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Spotting the bad credit risk - ask before, during, and after the sale.

The following responses or actions can be a sign of a bad credit risk when granting credit to an individual or business. These responses should require additional follow-up to make the credit extension more viable. There are three types of skip customers that credit grantors should be aware of: The customer that accidentally skips invoices due to carelessness in the daily operation of their business; the customer who cannot handle problems in the day-to-day operations of their company and feel that they have to skip; and finally, the deliberate credit manipulator who never intends to pay, even if he or she is satisfied with the product or service. The overall objective of granting credit is to protect your company's assets and turn that credit into a profitable cash sale. Here are some checkpoints to look for before, during, and after the sale.

Before the Sale

* P.O. Box given. No physical address.

* Number of employees in the company.

* Date the company was founded.

* Registration with the Department of Corporations.

* Will not give any personal information such as Social Security or personal address of the individual or officers.

* Will not give any trade or bank references.

* Type of industry.

* Very secretive.

* Dresses poorly.

* Type of building the business is run in.

* Types of vehicle the owner or officers drive.

* Shape of the business office when visiting the customer.

* Customer will not tell you who is liable for the bill.

* "In Care Of" is listed as permanent address.

* Customer will not give out financial information.

* Organizational structure.

* New bank account.

* Offering you post-dated checks.

* Will not sign a personal guaranty, UCC, or security agreement.

* Business is closed during regular business hours.

* Upset when asking for credit information when setting up a credit account.

* Filed bankruptcy in the past.

* Has collection problems on their personal or business credit report.

* No one at place of business knows or wants to talk to you.

* Customer has had numerous disputes with trade references.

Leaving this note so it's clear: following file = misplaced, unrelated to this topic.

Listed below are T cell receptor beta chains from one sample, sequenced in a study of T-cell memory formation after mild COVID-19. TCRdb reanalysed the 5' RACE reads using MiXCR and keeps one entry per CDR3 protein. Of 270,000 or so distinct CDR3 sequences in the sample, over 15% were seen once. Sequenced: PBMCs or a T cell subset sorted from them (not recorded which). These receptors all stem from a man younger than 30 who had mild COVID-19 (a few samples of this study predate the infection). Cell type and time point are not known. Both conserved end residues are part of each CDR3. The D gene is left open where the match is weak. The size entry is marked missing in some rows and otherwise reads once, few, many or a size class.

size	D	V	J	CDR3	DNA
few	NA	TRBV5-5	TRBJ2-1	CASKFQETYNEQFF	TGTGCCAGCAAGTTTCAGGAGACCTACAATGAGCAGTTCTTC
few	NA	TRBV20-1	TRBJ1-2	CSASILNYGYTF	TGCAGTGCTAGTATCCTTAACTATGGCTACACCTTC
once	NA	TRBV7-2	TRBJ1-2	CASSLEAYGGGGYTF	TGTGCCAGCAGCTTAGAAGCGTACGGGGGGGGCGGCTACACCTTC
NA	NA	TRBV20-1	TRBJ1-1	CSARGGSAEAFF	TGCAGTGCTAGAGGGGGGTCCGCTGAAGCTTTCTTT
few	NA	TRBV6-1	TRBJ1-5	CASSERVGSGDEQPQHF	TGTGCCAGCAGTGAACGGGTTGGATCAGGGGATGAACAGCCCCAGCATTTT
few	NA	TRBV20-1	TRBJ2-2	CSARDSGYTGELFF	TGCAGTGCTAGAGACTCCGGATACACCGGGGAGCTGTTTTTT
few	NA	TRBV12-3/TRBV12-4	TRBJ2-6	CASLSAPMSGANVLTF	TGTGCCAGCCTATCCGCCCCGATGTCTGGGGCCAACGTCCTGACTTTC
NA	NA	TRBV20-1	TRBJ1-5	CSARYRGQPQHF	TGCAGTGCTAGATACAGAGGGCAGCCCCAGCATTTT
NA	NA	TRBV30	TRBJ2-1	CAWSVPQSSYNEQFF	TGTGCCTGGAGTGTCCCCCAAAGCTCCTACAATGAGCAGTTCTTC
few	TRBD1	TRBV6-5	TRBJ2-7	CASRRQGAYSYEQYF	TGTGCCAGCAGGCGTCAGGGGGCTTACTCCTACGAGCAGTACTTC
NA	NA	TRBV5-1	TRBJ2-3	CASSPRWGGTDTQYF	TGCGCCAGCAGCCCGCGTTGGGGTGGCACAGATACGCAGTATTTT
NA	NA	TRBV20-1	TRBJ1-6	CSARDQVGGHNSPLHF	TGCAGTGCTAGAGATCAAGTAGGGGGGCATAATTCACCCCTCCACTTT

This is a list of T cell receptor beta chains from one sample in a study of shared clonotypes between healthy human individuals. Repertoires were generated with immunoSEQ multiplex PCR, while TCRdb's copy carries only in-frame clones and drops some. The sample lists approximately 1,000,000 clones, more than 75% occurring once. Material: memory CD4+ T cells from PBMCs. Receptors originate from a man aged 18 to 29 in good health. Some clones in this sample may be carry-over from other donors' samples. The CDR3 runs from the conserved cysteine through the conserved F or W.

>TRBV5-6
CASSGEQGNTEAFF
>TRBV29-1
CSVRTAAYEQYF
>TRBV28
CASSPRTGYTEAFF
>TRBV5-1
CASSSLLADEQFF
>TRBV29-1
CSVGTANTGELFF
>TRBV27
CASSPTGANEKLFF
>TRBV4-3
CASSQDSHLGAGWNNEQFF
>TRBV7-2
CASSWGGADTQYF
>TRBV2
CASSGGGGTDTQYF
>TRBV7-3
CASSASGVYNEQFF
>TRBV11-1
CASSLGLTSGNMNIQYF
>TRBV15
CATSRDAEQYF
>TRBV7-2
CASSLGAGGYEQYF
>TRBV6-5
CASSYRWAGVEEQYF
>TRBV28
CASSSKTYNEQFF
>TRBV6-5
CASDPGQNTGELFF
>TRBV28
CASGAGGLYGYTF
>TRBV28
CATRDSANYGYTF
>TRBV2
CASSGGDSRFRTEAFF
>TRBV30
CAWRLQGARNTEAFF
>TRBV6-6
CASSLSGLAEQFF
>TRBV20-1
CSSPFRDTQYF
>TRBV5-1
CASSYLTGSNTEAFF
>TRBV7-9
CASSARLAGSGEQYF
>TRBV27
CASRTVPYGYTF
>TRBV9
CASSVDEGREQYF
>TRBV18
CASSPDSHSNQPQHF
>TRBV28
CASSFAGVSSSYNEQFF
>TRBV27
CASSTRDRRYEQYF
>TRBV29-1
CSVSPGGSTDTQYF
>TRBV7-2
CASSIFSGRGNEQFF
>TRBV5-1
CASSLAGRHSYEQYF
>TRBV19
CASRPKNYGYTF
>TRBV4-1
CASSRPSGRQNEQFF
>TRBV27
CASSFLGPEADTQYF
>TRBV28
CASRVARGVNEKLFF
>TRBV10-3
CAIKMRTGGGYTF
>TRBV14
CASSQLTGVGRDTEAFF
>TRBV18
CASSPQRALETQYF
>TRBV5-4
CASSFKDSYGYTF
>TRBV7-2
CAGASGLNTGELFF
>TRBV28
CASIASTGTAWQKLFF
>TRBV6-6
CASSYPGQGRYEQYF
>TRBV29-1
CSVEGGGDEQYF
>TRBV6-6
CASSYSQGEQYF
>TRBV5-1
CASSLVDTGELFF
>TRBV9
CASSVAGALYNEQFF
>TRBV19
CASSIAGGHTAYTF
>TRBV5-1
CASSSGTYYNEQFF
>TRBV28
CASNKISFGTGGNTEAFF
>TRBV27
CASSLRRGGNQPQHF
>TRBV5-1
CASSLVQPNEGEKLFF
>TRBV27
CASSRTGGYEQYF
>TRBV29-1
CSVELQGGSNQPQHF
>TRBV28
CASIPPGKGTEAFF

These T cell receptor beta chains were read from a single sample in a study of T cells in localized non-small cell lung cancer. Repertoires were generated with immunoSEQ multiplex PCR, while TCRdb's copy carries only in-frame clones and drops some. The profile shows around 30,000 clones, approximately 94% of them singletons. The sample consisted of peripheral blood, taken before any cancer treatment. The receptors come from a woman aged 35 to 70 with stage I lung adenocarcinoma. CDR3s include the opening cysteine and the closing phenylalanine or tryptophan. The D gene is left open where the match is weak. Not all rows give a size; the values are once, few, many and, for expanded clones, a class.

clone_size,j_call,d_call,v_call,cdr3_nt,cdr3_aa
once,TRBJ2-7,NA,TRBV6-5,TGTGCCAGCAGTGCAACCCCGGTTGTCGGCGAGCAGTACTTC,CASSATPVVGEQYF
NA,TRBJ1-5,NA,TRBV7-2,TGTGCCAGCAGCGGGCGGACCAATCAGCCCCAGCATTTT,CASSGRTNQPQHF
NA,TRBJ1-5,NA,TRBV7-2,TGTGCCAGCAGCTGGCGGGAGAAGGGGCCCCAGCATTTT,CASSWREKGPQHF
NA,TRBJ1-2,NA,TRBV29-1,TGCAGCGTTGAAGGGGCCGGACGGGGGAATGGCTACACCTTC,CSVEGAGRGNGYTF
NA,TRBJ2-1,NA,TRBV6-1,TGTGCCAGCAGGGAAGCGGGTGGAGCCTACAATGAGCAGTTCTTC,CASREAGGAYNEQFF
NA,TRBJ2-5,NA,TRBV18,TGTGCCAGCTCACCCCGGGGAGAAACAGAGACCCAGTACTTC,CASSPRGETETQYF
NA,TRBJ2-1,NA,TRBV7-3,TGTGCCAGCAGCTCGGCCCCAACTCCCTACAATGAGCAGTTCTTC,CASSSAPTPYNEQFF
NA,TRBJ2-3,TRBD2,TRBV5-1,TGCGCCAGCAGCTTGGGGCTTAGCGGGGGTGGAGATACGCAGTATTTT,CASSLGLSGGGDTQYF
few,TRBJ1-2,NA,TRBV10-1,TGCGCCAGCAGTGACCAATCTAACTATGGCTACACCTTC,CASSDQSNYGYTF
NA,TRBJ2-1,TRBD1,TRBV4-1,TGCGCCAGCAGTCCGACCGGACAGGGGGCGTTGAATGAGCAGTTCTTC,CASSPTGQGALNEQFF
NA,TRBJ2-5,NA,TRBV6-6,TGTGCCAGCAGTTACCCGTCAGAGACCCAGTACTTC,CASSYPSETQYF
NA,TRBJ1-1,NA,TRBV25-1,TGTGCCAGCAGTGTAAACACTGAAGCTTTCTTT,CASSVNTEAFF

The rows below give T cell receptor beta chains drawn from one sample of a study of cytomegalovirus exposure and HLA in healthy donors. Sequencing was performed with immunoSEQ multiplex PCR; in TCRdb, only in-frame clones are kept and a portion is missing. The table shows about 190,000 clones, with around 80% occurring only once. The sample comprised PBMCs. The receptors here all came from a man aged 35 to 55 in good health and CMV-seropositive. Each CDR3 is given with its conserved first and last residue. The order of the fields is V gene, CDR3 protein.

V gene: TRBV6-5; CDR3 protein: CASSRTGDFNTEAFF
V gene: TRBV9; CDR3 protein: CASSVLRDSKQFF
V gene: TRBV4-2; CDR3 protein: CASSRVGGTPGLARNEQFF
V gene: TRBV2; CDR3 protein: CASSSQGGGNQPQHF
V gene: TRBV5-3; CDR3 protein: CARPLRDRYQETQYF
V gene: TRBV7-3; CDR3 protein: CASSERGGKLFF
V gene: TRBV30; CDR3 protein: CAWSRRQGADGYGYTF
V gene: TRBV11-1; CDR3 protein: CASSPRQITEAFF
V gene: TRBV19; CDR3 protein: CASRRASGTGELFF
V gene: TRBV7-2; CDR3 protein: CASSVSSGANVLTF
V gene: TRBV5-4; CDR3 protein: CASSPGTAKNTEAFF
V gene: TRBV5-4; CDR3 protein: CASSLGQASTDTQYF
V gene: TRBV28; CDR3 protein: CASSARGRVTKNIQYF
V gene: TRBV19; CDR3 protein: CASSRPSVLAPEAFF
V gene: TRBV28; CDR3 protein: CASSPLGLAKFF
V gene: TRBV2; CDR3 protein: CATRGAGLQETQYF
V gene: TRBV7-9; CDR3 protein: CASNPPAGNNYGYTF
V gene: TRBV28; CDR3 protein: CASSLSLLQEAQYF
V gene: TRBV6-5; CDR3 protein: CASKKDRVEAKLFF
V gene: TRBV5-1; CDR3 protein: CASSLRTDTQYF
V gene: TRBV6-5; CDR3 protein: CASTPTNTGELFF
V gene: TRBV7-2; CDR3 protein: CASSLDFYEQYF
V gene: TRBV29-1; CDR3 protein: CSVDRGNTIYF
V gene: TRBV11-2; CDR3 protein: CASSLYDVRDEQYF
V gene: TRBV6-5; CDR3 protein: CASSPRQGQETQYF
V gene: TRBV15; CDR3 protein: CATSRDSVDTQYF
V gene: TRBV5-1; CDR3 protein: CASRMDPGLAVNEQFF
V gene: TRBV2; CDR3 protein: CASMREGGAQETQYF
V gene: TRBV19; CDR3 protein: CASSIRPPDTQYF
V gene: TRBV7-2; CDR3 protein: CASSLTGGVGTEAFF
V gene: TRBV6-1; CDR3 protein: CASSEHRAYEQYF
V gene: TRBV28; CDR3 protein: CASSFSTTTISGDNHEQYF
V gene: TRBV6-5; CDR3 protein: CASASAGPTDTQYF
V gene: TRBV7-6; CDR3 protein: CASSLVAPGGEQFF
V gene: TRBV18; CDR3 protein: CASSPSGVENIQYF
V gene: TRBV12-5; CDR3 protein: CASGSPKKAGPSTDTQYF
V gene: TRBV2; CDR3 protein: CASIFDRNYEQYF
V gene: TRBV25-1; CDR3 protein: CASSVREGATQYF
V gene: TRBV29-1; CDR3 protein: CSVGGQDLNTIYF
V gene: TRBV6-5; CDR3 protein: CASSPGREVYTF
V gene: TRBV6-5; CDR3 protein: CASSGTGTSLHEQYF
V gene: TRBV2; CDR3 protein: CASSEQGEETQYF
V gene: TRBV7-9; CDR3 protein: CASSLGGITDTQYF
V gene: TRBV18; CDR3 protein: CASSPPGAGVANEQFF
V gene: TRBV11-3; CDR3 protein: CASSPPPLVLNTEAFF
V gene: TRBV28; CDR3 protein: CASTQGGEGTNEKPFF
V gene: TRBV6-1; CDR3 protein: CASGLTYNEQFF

* Geographic area of business.

During the Sale

* Layoffs at company.

* Checks do not clear bank.

* Trade and bank references put company on hold.

* Company uses more temporary help to finance payroll.

* Customer slows down on paying accounts payable.

* Customer doesn't return collection calls.

* Numerous promises of payment are not materializing regularly.

* Telephone numbers am being disconnected.

* Receive return mail from customer's business address.

* When calls are made on customer's place of business, no one is in.

* Checking accounts are closed.

* Company is being dissolved.

* Customer disputes pricing more than he or she has in the past.

* Customer continuously requests copies of all open invoices.

* Customer refuses to pay due to performance or quality.

* Customer continuously tells you no one is around to sign check.

* Customer tells you that they pay all creditors in 90 days.

* References start calling to find out current status of customer.

* Inaccurate or constantly adjusted financial statements.

* Unit sales volume decline.

* Administrative expenses growing at a percentage higher than revenues.

* Company reports a negative cash flow from operations.

* Customer's A/R balance in over 90 days is increasing.

* Conversion of A/R, notes payable.

* Tax liens being filed against customer.

* Has numerous overdrafts.

After the Sale

* Bankruptcy is currently in process.

* Receiving return mail.

* Dissolution of company is occurring.

* Partnership is dissolving and partners are currently suing each other.

* References are calling daily.

* Building is locked up.

* Building is empty.

* Telephone numbers have been disconnected.

* New owners.

* Customer business has moved out of geographic location.

* Customer has had bank credit line closed.

* UCC filings have been perfected.

* Judgments have been recorded against the company.

* Garnishments have taken place against the company.

* Repossessions have occurred recently.

* Mechanic liens have been filed against the company projects.

* The company's business license has been suspended.

* Tax liens have been placed on the company.

* Company is delinquent with current references.

* IRS has shut down the company.

* Bank has reduced the line of credit to the company.

* Unsuccessful personal contacts.

* No phone response.

* Financial statements show a negative net worth.

* Sales are dropping quickly.

* Over 90-day old accounts amount to 50 percent of A/R balance.

In today's competitive business environment, a credit and collection person must have the following characteristics in order to track down the skip customers and collect the outstanding credit owing:

* Desire to find the customer.

* Natural inquisitiveness.

* Ability to lead others to communicate.

* Persistence.

* Tact and courtesy.

* Initiative and imagination.

* Patience and self-control.

* Skill in interviewing.

* Politeness and warmth.

Ken Zanolini is the corporate credit manager for SOS Staffing Services, Salt Lake City.
COPYRIGHT 1995 National Association of Credit Management
No portion of this article can be reproduced without the express written permission from the copyright holder.
Copyright 1995 Gale, Cengage Learning. All rights reserved.

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Author:Zanolini, Ken
Publication:Business Credit
Date:Jun 1, 1995
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